Provided by: ttm_4.12+ds-2_amd64 bug


       ttm,  latex2gif,  ps2gif,  ps2png  -  TeX and LaTeX to MathML translator and its auxiliary


       ttm [options] [<file.tex] [>file.xml] [2>err]

       ttm [options] file.tex [2>err]

       latex2gif file (no extension)

       ps2gif file.gif [icon.gif]

       ps2png file.png [icon.png]


       The scripts latex2gif, ps2gif or ps2png are in the recommended package tth-common.

       ttm translates TeX source that uses the plain  macro  package  or  LaTeX,  including  most
       mathematics,  into  a  near  equivalent in MathML. The formal standard that TTM-translated
       documents follow is strictly HTML4.0 Transitional.

       The complete documentation is contained in "ttm_manual.html" distributed with the program.
       This  man page is an incomplete summary and updated on an irregular basis. [Last updated 1
       May 2002 by Hans Fredrik Nordhaug.]

       The program is a filter, i.e. it reads from standard input and writes to standard  output.
       In  addition,  diagnostic  messages  concerning  its  detection of unknown or untranslated
       constructs are sent to standard error.

       In handling embedded graphical files ttm can make use of auxiliary  programs,   ps2gif  or
       ps2png,  which  in  turn  make  use of the ghostscript interpreter gs (1) and the Portable
       Bitmap Graphics suite of commands, see pbm (1).

       ttm is extremely fast in default mode on any  reasonable  hardware.   Conversion  of  even
       large  TeX  files should be a matter of a second or two. This makes it possible to use ttm
       in a CGI script to output MathML directly from TeX source if desired; (standard error  may
       then need to be redirected.)

       ttm handles TeX things like:
          Almost all mathematics, including symbols, fractions, delimiters.
          {} \begingroup\endgroup grouping.
          \it \bf \sl etc styles.
          \item{...} \itemitem{...} {\obeylines ...}.
          Almost all accented latin characters written like \"o, or \"{e}.
          \hang \hangindent \narrower for entire paragraphs
          (\hangafter ignored).
          \headline is made into a title.
          % Comments. Simply removed.
          \halign tables, checks template for the presence of \vrule,
          to decide if the table is to be border style.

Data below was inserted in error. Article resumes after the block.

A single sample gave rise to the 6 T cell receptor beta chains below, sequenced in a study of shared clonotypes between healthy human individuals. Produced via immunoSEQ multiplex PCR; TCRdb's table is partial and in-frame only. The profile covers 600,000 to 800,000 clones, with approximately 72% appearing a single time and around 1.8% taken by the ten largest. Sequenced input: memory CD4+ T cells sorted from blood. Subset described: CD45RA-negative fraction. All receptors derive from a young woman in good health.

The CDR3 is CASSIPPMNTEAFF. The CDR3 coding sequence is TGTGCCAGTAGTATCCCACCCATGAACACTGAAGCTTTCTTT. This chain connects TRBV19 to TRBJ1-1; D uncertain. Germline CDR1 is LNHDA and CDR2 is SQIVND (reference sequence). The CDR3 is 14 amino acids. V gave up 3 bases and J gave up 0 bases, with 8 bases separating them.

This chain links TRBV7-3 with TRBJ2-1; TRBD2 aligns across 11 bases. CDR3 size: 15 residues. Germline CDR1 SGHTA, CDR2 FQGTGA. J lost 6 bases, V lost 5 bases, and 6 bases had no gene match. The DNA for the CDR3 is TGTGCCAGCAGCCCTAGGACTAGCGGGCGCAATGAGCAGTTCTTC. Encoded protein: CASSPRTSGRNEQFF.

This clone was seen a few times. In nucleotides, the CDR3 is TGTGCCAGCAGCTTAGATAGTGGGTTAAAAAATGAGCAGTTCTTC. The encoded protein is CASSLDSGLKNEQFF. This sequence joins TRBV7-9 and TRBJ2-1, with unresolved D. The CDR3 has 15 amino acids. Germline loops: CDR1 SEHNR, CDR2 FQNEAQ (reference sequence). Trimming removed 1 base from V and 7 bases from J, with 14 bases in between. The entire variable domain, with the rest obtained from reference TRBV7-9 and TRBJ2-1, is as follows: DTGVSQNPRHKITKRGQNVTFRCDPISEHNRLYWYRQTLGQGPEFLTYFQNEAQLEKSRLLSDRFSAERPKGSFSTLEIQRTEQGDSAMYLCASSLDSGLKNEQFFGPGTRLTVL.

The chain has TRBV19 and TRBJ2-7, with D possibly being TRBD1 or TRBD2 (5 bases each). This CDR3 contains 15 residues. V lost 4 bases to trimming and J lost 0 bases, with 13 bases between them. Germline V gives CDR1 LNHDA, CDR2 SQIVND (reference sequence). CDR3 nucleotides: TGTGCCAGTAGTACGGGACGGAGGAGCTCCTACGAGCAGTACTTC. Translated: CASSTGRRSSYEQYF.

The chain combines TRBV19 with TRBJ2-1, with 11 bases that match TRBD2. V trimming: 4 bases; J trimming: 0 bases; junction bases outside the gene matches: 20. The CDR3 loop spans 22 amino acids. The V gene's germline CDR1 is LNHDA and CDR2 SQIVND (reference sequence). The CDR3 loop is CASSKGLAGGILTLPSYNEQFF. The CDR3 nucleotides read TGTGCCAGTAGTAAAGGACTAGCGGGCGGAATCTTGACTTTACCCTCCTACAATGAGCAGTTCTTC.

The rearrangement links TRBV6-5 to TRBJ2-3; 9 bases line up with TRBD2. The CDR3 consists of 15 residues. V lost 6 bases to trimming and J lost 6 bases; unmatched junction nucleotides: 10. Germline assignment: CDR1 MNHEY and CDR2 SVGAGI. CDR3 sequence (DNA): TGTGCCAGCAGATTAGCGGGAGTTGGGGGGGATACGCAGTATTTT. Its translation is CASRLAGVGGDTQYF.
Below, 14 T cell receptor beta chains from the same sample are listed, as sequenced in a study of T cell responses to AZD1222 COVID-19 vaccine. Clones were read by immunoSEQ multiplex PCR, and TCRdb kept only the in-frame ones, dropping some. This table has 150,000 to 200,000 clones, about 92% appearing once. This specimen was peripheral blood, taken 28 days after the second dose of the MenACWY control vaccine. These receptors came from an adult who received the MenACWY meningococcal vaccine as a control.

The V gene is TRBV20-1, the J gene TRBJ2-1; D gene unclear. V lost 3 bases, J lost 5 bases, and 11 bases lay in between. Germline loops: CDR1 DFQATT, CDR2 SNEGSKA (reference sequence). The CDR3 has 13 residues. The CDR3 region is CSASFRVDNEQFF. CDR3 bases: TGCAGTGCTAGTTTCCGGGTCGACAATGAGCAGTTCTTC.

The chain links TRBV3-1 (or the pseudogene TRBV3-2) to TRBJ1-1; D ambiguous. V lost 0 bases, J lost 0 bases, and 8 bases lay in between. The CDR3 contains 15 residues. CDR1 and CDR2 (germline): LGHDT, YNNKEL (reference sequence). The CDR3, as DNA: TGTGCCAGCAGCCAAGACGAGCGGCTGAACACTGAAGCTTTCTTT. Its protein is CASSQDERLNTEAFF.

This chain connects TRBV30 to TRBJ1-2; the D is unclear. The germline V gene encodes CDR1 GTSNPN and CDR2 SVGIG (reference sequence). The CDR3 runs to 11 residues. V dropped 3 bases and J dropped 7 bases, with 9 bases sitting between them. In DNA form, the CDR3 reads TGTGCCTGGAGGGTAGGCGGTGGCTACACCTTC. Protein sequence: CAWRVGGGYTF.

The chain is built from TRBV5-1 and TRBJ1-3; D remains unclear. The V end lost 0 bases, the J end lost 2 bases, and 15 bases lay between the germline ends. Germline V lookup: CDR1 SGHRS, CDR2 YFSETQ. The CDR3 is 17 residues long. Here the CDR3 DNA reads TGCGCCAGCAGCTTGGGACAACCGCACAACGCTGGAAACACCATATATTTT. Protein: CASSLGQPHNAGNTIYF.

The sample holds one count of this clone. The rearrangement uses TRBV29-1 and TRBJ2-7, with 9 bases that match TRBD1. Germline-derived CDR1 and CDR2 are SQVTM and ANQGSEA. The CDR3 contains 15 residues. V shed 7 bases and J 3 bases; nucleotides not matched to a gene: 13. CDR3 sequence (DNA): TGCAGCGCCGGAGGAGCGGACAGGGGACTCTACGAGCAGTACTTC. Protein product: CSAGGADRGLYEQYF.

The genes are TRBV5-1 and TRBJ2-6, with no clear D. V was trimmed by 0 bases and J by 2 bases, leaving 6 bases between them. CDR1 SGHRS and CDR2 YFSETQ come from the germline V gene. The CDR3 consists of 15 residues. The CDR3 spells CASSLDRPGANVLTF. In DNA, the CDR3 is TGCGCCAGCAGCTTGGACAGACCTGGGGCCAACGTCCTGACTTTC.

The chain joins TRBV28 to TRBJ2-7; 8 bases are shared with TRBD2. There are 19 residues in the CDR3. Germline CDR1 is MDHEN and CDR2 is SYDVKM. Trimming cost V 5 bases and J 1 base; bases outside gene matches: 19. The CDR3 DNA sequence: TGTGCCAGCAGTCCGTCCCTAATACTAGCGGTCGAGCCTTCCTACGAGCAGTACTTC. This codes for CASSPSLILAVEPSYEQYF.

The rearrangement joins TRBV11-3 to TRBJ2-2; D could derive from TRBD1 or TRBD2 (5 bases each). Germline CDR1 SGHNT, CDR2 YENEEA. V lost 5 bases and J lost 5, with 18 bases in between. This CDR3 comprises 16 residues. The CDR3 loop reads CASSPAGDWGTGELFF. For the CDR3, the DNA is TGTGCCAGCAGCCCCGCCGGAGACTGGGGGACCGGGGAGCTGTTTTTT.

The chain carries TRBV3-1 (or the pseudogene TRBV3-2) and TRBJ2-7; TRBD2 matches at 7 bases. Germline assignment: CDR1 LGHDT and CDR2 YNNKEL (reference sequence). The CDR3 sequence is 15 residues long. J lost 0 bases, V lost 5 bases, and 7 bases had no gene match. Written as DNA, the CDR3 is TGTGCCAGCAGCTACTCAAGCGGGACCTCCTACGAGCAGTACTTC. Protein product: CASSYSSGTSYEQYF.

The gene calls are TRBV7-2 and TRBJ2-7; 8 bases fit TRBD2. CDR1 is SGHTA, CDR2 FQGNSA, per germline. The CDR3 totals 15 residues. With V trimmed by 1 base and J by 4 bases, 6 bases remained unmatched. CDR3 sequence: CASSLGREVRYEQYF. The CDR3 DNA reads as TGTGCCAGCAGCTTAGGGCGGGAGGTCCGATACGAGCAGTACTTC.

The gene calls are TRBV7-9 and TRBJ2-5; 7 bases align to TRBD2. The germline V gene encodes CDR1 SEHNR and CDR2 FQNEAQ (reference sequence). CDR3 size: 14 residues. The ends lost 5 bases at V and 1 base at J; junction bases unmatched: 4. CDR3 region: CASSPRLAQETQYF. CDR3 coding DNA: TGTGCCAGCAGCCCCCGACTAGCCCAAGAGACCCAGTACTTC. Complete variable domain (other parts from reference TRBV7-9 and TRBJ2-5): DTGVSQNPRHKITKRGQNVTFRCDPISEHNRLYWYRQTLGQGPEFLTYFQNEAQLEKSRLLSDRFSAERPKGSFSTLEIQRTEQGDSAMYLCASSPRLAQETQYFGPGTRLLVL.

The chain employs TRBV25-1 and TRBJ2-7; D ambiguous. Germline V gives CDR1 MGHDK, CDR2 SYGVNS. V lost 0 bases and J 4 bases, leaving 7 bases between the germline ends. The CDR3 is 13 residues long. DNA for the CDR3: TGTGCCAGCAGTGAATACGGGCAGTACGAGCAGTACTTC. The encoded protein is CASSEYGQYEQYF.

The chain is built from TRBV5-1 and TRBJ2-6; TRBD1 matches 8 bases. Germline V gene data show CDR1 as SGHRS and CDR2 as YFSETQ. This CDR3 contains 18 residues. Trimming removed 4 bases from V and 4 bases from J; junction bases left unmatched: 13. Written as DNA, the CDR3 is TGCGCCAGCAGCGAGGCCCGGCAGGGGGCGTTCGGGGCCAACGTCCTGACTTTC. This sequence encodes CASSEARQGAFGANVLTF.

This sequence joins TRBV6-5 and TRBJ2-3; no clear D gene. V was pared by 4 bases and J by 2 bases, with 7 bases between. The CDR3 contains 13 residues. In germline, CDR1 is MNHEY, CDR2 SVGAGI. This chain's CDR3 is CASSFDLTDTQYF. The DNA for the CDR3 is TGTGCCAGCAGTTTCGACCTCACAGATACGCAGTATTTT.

\settabs \+ style tables.
          \input: But, of course, not from the implicit texinputs path.
          \newcount, \number, \advance and counter setting.
          \def, \edef, \xdef but no delimited arguments.
          All definitions are global.
          \matrix, \pmatrix but not \bordermatrix. \cases.

       LaTeX support includes essentially all mathematics plus the following environments:
          em,  verbatim,  center,  flushright  [one  paragraph  only],  verse,  quotation, quote,
          itemize, enumerate, description, list  [treated  as  if  description],  figure,  table,
          tabular[*,x],  equation, displaymath, eqnarray [only one equation number], math, array,
          thebibliography, [raw]html, index [as description].
       and LaTeX commands:
          [re]newcommand,  newenvironment  [optional  arg  not  permitted],   chapter,   section,
          subsection,  subsubsection,  caption,  label,  ref,  pageref [no number], emph, textit,
          texttt, textbf, centering, raggedleft, includegraphics, [e]psfig, title,  author,  date
          [not  automatic], lefteqn, frac, tableofcontents, input, include [as input], textcolor,
          color  [8  standard  colors],  footnote  [ignoring  optional   arg],   cite,   bibitem,
          bibliography,  tiny  ...  normalsize  ...  Huge,  newcounter  [no  ``within'' support],
          setcounter,  addtocounter,  value  [inside  set  or  addto   counter],   arabic,   the,
          stepcounter,   newline,  verb[*],  bfseries,  itshape,  ttfamily,  textsc,  ensuremath,
          listoftables, listoffigures,  newtheorem  [no  optional  arguments  permitted],  today,
          printindex, boldmath, unboldmath, newfont, thanks, makeindex, index.

       Hypertext  cross-references within the document are automatically generated by (e.g.) ref,
       and tableofcontents.

       When ttm encounters TeX constructs that it cannot handle either because there is no MathML
       equivalent,  or  because  it  is not clever enough, it tries to remove the mess they would
       otherwise cause in the MathML code, generally giving a warning of the action if it is  not
       sure what it is doing.  Untranslatable TeX math tokens are inserted verbatim.

Independence of [La]TeX installation and the -L switch

       A  major  difference between ttm and latex2html is that ttm does not call the latex or tex
       programs at all by default, and is not specifically dependent upon these,  or  indeed  any
       other (e.g. perl), programs being installed on the translating system.  Its portability is